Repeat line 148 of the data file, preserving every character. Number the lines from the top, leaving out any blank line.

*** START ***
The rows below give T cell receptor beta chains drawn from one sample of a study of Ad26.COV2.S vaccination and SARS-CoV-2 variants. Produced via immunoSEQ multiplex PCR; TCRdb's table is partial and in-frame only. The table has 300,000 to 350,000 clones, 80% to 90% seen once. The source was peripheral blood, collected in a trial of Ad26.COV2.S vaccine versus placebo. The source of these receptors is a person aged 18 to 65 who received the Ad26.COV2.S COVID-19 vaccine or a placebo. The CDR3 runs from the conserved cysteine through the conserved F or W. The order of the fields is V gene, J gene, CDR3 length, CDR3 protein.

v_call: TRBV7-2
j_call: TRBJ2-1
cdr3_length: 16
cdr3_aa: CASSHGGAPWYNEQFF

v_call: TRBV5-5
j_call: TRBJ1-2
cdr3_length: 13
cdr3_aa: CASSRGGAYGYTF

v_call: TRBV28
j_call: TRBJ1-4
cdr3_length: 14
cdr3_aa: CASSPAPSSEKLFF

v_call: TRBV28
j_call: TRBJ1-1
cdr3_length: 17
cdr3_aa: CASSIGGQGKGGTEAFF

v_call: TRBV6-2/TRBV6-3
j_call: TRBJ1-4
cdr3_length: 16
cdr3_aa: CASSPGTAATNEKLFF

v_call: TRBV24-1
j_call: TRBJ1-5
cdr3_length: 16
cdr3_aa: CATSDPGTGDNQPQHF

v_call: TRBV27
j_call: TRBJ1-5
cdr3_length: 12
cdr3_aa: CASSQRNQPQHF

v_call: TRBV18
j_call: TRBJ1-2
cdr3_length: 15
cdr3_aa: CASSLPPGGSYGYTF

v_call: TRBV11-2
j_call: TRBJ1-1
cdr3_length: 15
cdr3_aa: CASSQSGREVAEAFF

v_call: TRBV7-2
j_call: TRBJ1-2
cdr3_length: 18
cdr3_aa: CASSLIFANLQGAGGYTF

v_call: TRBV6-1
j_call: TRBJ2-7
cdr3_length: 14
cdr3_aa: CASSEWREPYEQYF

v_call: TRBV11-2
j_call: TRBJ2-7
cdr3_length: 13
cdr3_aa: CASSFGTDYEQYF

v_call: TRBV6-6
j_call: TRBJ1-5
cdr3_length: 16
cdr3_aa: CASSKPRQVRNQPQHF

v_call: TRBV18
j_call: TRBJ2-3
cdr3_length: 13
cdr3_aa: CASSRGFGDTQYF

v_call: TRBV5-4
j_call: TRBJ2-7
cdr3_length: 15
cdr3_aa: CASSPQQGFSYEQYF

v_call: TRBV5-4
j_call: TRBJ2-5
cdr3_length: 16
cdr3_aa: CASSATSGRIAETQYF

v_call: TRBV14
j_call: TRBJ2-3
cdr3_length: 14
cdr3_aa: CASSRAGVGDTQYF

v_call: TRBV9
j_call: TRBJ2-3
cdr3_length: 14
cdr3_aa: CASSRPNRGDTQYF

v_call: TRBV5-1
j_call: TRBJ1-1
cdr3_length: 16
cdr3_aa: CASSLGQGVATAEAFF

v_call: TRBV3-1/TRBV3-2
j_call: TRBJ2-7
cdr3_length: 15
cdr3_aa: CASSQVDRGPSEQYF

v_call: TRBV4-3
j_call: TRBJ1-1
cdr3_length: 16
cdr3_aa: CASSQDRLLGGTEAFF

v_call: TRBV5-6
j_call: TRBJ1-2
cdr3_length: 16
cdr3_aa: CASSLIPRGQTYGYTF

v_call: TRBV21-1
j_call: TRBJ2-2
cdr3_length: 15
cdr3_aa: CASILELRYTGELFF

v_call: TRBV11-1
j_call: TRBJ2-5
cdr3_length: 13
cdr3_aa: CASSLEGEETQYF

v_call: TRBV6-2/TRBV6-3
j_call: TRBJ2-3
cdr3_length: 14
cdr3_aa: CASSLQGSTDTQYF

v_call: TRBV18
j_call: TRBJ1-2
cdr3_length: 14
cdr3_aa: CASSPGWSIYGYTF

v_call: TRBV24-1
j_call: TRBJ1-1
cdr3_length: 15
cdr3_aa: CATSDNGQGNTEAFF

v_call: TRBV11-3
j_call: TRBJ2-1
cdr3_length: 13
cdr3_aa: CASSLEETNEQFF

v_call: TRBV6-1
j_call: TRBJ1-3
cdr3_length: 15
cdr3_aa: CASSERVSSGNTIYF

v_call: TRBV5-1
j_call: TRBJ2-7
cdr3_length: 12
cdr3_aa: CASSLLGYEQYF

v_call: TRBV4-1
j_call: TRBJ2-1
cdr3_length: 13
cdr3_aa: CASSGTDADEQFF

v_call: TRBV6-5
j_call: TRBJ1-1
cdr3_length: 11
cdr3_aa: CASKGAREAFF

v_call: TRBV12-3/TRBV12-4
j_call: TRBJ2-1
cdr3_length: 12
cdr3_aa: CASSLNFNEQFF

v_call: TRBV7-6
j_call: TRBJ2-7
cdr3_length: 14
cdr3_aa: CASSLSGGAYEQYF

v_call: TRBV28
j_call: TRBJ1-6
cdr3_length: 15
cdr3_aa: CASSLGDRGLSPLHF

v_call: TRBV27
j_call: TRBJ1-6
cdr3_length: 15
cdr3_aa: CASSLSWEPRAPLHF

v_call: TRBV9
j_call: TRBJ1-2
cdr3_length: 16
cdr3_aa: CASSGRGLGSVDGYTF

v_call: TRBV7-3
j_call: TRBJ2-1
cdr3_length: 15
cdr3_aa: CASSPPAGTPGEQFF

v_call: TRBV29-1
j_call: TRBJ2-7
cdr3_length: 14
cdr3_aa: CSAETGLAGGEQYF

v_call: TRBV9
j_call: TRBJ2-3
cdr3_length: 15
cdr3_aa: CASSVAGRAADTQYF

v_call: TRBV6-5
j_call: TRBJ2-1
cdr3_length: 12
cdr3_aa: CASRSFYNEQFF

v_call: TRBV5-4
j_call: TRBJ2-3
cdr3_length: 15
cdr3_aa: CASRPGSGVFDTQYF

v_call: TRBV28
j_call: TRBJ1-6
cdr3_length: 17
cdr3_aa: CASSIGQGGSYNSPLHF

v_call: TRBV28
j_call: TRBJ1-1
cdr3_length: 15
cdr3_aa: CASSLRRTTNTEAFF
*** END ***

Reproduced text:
cdr3_length: 16